Why and how stress can be managed and handled

Stress is not an illness but it can cause a serious illness if left unchecked. Recognising the signs and symptoms of stress early on can help an individual to figure out healthy coping mechanisms. Spotting the early signs will also help prevent it from getting worse and causing serious health complications and difficulties in the work environment.

Steps to tackle/help

  • Develop an understanding of the cause and not ignoring the physical warnings.
  • Assess work/life balance, everyone needs ‘me’ time or ‘family time’ because that is what makes people happy.
  • Exercise can be very effective in relieving the stress. Endorphins that the body releases when exercising and the fresh air will be of benefit too.
  • Relaxation, is only something an individual can learn in their own way.
  • Lifestyle changes can be made once the immediate cause of stress has been managed. Try not to take on too much, delegate and prioritise tasks.
  • Try to get enough sleep to enable the body to recover after a busy day.
  • Know personal limits; remember there is only so much that can be done in a day.
  • Be mindful.

Support that is available

If people are feeling stressed it is important that that they do not feel afraid or embarrassed to seek professional help, especially if they are feeling overwhelmed. The first professional to approach is the GP who will be able to signpost to the most appropriate management method e.g. cognitive behavioural therapy (CBT) or mindfulness.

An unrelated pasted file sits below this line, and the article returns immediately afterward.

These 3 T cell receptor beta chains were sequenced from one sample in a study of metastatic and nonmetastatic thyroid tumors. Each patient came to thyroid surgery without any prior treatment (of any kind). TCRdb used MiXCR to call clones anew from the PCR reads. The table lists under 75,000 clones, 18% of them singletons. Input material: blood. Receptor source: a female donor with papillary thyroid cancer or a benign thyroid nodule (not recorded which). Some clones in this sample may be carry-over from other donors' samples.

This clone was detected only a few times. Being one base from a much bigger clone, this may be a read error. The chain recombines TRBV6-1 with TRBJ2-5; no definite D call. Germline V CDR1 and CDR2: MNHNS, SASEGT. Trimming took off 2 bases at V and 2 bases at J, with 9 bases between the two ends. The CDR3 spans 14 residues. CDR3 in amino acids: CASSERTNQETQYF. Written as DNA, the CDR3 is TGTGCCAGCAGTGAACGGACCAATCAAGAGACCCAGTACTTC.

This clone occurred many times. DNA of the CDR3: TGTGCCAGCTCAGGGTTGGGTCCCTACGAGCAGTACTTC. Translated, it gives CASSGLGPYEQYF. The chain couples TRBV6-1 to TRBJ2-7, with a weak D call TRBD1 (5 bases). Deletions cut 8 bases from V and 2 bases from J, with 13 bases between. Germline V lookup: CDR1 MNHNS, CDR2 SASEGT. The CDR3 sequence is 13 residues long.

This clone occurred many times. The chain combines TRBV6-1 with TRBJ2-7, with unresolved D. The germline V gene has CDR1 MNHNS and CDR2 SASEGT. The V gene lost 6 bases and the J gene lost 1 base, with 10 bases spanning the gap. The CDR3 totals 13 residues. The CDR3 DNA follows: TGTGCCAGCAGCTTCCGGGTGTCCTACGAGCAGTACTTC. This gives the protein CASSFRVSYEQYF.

As well as medical help, there are a number of organisations which can help tackle the cause of stress and how to manage it.

The Health and Safety Executive website ( contains a lot of information for managing stress at work. Other organisations that can help are found in Figure 1.

Figure 1. Resources to help with mental health.



Stress is an unfortunate reality for many veterinary nurses. Learning to recognise the symptoms of stress and developing ways to manage it is critical to enjoying the role. By seeking help from friends, family and professionals, stress can be managed and overcome enabling a renewed enthusiasm for the veterinary nursing role.

Do not feel afraid or alone, seek help or give help/support to others experiencing stress.

Additional information

Notes on contributors

Zara Livingstone – Zara qualified as a Veterinary Nurse in 2009 at a first opinion practice in the UK before moving onto referral work in Ophthalmology. During her 6 years in Ophthalmology she achieved her Nurses Certificate in Anaesthesia and Critical Care. Zara joined Lumbry Park Veterinary Specialists as a member of the Anaesthesia/Theatre team in 2015. While on maternity leave Zara gained a Level 2 certificate in Awareness of Mental Health Problems. Email: